Why does my sourdough starter smell like cheese?
While a slightly tangy aroma is normal, a strong cheese-like smell might indicate an imbalance in your starter’s fermentation process. Try these remedies:
Discard half of the starter and feed it with fresh flour and water. Maintaining equal parts of flour and water is crucial for maintaining a healthy balance.
Increase the frequency of feedings to help rebalance your starter.
Keep your starter in a slightly cooler environment to slow down fermentation and reduce the cheese-like aroma.
My sourdough starter has liquid on top. What should I do?
A layer of liquid (hooch) on top of your starter may indicate that it needs to be fed more frequently. Follow these steps to revive your starter:
Pour off the liquid, being careful not to remove too much of the starter underneath.
Feed the starter with fresh flour and water, making sure it is well-mixed.
Increase the frequency of feedings, ideally twice daily, until the hooch no longer forms.
Why is there sourdough starter mold?
f you spot mold on your sourdough starter, don’t panic. It happens occasionally, especially in the early stages. Follow these steps to save your starter:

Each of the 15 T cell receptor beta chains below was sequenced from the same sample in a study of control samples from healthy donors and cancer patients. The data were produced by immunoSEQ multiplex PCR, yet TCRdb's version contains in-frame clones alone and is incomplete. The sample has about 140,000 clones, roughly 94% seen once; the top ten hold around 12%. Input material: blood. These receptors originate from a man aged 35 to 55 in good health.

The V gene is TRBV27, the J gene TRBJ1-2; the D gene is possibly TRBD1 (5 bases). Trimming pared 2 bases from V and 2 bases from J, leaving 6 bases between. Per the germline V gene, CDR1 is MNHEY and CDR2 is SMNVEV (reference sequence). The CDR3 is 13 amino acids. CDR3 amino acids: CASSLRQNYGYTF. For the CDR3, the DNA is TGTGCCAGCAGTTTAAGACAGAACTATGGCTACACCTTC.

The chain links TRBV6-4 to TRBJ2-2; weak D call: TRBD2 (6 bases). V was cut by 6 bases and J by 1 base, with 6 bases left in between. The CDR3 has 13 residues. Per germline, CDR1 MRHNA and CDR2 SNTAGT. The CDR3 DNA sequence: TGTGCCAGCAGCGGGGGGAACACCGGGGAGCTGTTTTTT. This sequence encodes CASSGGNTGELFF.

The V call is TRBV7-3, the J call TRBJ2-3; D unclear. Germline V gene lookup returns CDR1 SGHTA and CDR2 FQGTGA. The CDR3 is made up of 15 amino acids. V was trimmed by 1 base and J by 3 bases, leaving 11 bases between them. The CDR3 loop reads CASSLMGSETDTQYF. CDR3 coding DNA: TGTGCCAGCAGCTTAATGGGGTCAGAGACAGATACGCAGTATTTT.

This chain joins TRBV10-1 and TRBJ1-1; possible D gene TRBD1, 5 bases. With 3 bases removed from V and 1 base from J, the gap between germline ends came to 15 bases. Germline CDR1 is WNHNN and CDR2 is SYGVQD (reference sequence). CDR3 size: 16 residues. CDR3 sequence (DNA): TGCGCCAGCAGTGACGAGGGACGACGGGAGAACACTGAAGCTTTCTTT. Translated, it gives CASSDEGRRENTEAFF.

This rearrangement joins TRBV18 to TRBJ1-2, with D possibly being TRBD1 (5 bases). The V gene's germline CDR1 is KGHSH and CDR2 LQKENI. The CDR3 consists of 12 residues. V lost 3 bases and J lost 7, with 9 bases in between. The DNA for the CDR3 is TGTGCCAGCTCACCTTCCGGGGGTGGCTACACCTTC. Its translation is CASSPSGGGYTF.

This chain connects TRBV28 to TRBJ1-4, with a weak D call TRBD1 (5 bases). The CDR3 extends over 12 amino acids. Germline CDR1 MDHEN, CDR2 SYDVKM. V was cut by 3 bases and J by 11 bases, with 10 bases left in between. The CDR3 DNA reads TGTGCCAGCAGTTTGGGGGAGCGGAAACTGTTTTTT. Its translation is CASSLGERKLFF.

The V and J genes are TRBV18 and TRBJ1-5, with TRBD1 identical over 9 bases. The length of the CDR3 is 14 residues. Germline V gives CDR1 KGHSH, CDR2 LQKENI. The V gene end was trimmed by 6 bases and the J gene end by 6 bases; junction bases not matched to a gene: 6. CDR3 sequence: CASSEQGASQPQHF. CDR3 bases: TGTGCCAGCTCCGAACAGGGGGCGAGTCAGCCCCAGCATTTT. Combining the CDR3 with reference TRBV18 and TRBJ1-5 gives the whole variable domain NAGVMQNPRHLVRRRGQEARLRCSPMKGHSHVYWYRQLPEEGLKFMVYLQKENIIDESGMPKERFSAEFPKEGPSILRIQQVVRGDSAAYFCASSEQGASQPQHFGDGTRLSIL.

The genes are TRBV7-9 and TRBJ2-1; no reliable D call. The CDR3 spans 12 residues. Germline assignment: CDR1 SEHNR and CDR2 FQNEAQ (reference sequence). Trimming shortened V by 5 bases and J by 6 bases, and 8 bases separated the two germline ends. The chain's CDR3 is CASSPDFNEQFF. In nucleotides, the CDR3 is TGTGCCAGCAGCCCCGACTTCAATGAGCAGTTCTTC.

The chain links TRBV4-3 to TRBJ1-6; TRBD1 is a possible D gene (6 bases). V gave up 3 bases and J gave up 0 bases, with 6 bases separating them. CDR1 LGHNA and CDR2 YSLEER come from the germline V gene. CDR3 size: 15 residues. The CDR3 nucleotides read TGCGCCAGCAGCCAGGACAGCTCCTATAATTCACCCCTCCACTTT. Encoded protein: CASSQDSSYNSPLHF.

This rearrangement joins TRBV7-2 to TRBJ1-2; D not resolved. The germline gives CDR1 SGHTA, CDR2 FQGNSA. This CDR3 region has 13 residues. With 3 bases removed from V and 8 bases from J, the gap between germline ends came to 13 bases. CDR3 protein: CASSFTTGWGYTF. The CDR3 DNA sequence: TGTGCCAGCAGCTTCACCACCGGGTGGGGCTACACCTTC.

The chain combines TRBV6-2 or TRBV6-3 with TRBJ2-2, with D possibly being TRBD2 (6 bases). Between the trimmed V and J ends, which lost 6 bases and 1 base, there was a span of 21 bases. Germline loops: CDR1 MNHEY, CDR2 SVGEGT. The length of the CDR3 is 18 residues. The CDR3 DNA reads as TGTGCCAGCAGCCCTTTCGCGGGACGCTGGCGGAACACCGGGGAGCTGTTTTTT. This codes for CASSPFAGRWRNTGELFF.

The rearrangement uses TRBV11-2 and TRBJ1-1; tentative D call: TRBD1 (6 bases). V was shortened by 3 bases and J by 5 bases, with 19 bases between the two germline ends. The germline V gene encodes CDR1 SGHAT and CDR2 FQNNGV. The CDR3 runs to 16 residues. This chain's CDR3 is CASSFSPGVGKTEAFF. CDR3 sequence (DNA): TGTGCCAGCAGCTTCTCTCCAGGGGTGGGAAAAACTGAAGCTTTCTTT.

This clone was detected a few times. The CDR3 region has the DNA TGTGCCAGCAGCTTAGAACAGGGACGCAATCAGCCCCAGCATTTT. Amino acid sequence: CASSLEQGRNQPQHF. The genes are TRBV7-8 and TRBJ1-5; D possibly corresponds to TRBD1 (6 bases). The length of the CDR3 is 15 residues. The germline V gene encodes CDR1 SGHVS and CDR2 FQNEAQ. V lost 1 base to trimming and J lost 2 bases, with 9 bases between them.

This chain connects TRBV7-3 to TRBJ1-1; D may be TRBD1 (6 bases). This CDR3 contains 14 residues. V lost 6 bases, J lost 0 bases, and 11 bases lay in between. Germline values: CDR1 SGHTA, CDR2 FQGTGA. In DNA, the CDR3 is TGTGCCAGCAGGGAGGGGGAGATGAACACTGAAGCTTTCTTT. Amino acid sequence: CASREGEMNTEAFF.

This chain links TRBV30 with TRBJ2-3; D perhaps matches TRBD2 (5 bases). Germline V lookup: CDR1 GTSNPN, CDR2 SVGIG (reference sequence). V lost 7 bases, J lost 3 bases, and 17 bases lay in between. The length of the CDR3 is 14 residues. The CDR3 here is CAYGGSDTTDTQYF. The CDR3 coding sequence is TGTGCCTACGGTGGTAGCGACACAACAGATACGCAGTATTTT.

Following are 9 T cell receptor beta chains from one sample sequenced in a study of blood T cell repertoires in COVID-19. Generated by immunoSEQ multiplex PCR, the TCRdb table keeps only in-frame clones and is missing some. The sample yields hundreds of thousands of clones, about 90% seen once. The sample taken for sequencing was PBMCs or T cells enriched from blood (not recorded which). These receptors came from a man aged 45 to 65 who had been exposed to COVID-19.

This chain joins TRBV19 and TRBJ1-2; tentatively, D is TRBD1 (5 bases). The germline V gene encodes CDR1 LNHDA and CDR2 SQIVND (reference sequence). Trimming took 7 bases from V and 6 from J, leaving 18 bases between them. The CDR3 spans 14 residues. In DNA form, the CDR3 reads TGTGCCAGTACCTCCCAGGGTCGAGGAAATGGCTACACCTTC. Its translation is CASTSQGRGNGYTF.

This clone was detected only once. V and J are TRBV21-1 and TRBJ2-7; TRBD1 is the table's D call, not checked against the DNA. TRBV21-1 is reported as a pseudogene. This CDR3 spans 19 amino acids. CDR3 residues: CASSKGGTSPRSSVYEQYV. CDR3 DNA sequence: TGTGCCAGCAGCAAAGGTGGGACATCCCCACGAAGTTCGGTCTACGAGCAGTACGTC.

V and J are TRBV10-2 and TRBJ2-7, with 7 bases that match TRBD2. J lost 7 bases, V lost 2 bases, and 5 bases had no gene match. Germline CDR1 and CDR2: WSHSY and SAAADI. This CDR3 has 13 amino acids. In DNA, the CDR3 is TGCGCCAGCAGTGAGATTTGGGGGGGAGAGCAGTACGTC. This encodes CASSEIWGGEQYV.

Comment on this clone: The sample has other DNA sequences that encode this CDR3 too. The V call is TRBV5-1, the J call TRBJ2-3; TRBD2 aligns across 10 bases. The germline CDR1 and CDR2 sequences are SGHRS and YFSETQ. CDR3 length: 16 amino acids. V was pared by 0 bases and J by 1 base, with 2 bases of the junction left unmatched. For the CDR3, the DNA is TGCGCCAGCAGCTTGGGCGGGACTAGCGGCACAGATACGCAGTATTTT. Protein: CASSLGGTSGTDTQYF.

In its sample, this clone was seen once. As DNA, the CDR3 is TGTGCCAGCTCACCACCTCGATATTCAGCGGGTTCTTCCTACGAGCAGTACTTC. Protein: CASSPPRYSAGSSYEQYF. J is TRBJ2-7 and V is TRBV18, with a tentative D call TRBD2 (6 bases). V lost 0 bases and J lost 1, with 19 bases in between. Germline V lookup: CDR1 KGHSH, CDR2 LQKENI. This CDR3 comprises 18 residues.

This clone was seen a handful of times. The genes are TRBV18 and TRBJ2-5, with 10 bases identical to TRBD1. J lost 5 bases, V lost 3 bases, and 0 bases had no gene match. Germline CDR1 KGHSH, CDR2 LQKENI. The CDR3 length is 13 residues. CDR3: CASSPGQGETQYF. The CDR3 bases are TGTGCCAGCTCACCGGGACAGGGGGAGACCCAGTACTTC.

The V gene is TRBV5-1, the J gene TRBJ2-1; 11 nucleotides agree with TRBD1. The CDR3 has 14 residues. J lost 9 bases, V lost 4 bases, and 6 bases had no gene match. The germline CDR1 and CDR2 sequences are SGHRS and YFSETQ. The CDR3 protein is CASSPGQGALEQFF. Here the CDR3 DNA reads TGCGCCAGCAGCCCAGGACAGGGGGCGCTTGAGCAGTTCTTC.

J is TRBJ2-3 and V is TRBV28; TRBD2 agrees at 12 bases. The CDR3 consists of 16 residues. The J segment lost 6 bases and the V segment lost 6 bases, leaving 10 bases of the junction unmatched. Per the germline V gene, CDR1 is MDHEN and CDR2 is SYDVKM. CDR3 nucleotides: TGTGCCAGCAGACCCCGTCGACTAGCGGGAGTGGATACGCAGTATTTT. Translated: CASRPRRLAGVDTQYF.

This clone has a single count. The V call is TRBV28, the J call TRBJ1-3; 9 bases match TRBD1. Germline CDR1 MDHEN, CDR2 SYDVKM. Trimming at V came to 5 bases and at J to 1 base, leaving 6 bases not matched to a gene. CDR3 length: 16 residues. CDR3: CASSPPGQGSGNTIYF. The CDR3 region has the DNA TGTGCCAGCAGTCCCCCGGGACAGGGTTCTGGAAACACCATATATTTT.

Scoop out the moldy layer with a clean spoon or spatula until you reach the healthy part underneath.
Transfer the remaining healthy starter into a new, clean jar.
Feed the starter with fresh flour and water as before, and maintain regular feedings for a few days until the mold disappears.
Creating a whole wheat sourdough starter is a captivating and rewarding experience that sets the foundation for delightful homemade bread. By following these simple steps and troubleshooting tips, you’ll become a sourdough master in no time.
Remember, each starter has its unique characteristics, so embrace the process and adapt to your starter’s needs. Now, get ready to embark on a lifelong journey of sourdough baking perfection. Happy baking!